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Bible Commentaries
3 John 1

Garner-Howes Baptist CommentaryGarner-Howes

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Verse 1


WRITER: Apostle John

DATE: About A.D. 90

TO: Gaius and faithful members of a church disturbed by the domineering influence of a ministerial overlord, named Diotrephes. It is therefore more accurately called a particular or specific (not general) epistle.


1) "The elder" (Greek presbuteros) John identifies himself, not as an apostle, or a bishop, or a bond slave, but simply as "the" elder, meaning ordained brother of spiritual maturity.

2) "Unto the well beloved Gaius" (Greek "to agapeto") to the intimately beloved one - whose name was Gaius - Thus this is a personal letter, believed to be addressed to a helper of Missionaries in a Church of Asia Minor who had an anti-missionary member Diotrephes, who had treated visiting missionary brethren with unholy contempt.

3) “Whom I love in the truth", John’s love for Gaius was centered (Greek en aletheia) in the truth, the Word of God. John 8:32; John 8:26; John 17:17; John 14:6. Jesus as the Living Word is truth and the Holy Bible is His message of truth, without error – John 1:1; John 1:14; Hebrews 4:12; 2 Timothy 3:16-17.

Verse 2

1) "Beloved" (Greek agapete) the term "beloved one" indicates a personal, direct address of intimate affection in the Lord, based on Godly love.

2) "I wish above all things" - (Greek peril concerning all things - (Greek euchomai), I pray.

3) "That thou mayest prosper", (for) or that you (personally) may prosper, or to prosper.

4) "And be in health" - (Greek Kai hugiainein) infinitive passive, to -be in health, interest in a brother’s personal welfare is a confirmation of a verbal claim to love him. James 2:15-17; 1 John 3:10; 1 John 3:16-20.

5) "Even as thy soul prospereth" - (Kathos) even as" or just as, "like" - the soul of you prospers - as the soul of Gaius prospered; in like manner John desired, yearned, and prayed that his physical being might be healthful. As Jesus cares for His own, so should His own care and pray for one another. As Jesus interceded for, the weaknesses of his children, so should His children intercede for one another in love. John 13:34-35; James 5:16; Hebrews 7:25.

Verse 3

1) "For I rejoiced greatly" - good tidings should always call God’s saints to hearty joy – Luke 2:10; Romans 12:15; Luke 15:31-32.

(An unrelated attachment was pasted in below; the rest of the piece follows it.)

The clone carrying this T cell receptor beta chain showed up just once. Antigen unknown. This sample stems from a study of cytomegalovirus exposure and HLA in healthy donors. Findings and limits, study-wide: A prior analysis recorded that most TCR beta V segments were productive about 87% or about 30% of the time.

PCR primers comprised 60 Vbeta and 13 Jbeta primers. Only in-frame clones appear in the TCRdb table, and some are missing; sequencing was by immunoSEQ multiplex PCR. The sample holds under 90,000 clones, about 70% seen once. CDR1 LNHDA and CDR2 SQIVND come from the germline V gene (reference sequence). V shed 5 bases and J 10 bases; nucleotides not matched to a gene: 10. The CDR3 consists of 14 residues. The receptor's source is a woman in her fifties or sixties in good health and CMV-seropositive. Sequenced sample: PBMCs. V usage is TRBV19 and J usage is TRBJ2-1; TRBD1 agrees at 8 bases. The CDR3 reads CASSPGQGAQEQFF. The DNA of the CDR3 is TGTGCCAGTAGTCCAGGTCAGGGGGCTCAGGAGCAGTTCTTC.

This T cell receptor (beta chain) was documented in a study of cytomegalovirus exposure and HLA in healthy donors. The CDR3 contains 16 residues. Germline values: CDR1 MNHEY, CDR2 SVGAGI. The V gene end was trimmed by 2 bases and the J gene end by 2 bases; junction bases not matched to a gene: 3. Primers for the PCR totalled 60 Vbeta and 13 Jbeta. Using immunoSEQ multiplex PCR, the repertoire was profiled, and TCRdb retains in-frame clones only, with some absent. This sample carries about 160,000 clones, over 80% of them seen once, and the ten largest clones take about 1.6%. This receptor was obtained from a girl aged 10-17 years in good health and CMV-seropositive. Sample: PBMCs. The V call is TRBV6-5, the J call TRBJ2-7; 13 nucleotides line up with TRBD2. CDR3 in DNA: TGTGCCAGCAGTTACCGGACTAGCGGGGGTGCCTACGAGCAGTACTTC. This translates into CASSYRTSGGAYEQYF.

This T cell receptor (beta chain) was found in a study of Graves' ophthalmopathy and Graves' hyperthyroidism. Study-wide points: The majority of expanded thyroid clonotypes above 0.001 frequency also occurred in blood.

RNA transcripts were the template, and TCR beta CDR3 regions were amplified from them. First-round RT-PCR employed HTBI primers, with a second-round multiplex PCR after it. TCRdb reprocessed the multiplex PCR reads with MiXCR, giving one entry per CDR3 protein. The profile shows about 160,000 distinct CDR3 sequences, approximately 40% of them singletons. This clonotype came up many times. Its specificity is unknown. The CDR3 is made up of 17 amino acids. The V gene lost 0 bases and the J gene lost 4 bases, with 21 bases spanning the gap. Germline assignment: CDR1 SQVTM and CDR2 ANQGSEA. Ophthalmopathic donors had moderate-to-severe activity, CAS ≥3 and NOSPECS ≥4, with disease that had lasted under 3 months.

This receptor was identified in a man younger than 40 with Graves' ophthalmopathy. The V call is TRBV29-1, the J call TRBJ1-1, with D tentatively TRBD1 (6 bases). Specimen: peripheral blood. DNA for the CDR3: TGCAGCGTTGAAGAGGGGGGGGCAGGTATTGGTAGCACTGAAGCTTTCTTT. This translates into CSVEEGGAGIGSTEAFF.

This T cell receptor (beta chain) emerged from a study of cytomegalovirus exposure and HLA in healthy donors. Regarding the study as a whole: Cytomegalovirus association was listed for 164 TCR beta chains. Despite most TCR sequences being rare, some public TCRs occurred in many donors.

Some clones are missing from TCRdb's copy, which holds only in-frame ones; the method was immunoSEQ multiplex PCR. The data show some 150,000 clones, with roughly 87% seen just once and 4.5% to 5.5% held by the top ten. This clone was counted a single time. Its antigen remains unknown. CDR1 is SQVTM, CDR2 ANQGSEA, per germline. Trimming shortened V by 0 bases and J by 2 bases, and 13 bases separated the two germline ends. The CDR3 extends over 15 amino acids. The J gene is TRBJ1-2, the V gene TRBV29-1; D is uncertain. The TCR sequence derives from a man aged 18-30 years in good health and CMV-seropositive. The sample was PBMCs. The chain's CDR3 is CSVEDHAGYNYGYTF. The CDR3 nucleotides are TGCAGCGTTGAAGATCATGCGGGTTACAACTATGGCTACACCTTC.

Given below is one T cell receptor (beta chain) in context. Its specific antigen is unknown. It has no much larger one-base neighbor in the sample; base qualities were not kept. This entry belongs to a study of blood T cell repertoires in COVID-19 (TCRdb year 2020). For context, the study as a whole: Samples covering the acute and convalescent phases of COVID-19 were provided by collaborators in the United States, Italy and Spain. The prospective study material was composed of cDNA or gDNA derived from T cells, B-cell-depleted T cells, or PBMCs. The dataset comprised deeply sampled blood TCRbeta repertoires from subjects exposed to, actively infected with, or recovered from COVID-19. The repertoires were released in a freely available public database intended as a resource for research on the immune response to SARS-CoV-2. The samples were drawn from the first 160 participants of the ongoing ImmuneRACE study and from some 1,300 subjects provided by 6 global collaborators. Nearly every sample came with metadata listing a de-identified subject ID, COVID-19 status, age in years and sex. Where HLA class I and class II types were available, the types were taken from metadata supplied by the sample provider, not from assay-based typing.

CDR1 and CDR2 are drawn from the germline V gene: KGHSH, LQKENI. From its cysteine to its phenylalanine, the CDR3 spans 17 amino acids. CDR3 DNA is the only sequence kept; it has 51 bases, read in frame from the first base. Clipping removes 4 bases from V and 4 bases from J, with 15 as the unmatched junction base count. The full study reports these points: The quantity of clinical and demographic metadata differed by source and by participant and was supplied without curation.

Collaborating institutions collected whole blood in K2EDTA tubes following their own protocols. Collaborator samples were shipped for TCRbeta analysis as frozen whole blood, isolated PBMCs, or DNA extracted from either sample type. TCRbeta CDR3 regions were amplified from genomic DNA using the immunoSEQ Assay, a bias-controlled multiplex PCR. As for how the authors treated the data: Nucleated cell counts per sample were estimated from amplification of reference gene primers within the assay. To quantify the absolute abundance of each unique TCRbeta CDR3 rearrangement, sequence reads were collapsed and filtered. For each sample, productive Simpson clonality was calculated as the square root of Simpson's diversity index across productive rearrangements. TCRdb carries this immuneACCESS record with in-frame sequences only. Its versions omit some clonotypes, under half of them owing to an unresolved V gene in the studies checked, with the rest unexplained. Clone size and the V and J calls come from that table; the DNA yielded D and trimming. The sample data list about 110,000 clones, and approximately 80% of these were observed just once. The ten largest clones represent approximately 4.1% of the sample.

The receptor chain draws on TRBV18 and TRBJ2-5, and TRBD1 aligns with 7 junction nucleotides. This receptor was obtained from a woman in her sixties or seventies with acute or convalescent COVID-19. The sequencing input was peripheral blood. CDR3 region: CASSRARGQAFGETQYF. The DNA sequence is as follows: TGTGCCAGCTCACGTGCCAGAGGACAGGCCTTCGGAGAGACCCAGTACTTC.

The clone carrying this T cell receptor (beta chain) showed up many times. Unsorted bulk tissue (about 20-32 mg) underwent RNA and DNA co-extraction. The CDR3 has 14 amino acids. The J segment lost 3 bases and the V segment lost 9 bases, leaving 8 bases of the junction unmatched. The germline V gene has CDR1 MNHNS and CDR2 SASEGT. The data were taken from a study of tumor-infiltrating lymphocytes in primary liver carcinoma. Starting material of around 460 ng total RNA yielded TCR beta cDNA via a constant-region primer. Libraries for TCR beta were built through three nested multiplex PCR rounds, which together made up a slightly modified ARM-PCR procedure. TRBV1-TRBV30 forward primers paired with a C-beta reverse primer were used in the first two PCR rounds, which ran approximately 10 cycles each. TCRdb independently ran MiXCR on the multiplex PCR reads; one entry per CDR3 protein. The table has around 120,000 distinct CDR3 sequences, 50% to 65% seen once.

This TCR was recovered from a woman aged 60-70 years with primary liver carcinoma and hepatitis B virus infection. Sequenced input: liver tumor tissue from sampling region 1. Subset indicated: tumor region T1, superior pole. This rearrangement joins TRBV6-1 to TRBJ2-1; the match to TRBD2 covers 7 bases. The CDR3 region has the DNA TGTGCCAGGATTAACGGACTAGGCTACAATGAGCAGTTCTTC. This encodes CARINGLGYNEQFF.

2) "When the Brethren came, ’ The receiving of the brethren, bearing the message of Christ, should be received in love, as though an angel from God. Hebrews 13:1-2; Genesis 18:1-22; Acts 15:1-4.

3) "And testified of the truth that is in thee" (Greek marturounton) bear witness of the truth "in" or held by Gaius.

4) "Even as thou walkest in the truth." (Greek kathos) just as Gaius walked (Greek peripates) in daily course of conduct, in truth or according to the word of truth – Galatians 5:22-25; Romans 8:1; Ephesians 4:1; 1 John 2:6.



0 God, Thy Word is true we know!

It makes men’s souls with beauty glow

With radiance from above.

Help us plant it in each heart

That none from Thee might wish to part,

But walk with Thee in love.

We know its entrance giveth light

To guide us through life’s darkest night, To light that is divine.

The hope it gives is from above,

And floods our souls with truest love, Making us know we’re Thine.

-William James Robinson

Verse 4

1) "I have no greater joy" (Greek - echo) I have or hold no greater (Greek charan) joy-inner, heart pleasure,

2) "Than to hear" - (Greek hina) "in order that I hear" – Acts 28:15 indicates that reports of faithful brethren give courage to the downhearted to rise and carry on.

3) "That my children walk in truth" as an evangelist, in old age, John reflected with gratitude the good testimony that not only Gaius but also others whom he had helped to receive Christ and His way of life, were of good report in the community. 1 Thessalonians 1:8; Colossians 1:4-8.

4) "A good name, good testimony is of high value." Proverbs 22:1; Luke 23:50; Acts 9:36-41.

A. W. MILNE labored as a missionary in a section of New Guinea where there were cannibals. There he died preaching the gospel of Christ. His converts, some of whom were former cannibals, asked permission to place a marker on his grave on which they inscribed: "Here lie the remains of A. W. Milne. When he came to us there was no light. When he died there was no darkness."


"When we walk with the Lord, In the light of His Word

What a glory it sheds on our way;

When we do His good will, He abides with us still And with all who will trust and obey"

Hymn: "Hand in Hand we walk each day

Hand in Hand along the way.

Walking thus I cannot stray

Hand in hand with Jesus."

Verse 5


1) "Beloved thou doest faithfully”– faithful service portrays and indicates one’s claim of love for a person, a cause, or an institution. Love-deeds express the high, holy, Divine love commanded of our Lord, and embraced by his disciples. John 13:34-35; James 1:22-25.

a) As our Lord loved his own and served

them to the end – John 13:1.

b) As Paul loved his companions in Mission

work to the end – 2 Timothy 4:7-8.

c) As Peter loved and served his Lord to

the end, 2 Peter 1:13-14.

d) As John loved and served to the end -let us also faithfully serve.

2) "Whatsoever thou doest" - the term "doest" is from the Greek (Ergaste) and is here used to mean whatever and each detail of work Gaius performed was faithfully begun and finished. Blessed is the person who 1) resolves to do, 2) begins to do, and 3) completes doing a task, labor, or work of love. Whatever God has for one to do, let him do it faithfully, with his might – Ecclesiastes 9:10; and he shall have reward, Matthew 25:34-40.

3)"To the brethren and to strangers’ The term "to the" (Greek eis tous) means "with reference to", the brethren and strangers. Blessed is that person who can, like Gaius, faithfully, (full of faith deeds) impartially, without respect, witness to and serve the better and the less known. Our Lord came to seek and to save the lost, of His own, and all races, and loved the whole world – Luke 19:10; John 3:16. Paul felt himself impartially a debtor to all, Romans 1:14-15; 1 Corinthians 9:22-23.

Verse 6

1) "Which have borne witness of thy charity," both visiting brethren and strangers had brought a good report to John on Gaius’ faithfulness in detail, in little things, as an expression of his love (Greek agape) high, Holy spiritual love, Matthew 7:17; Matthew 7:20.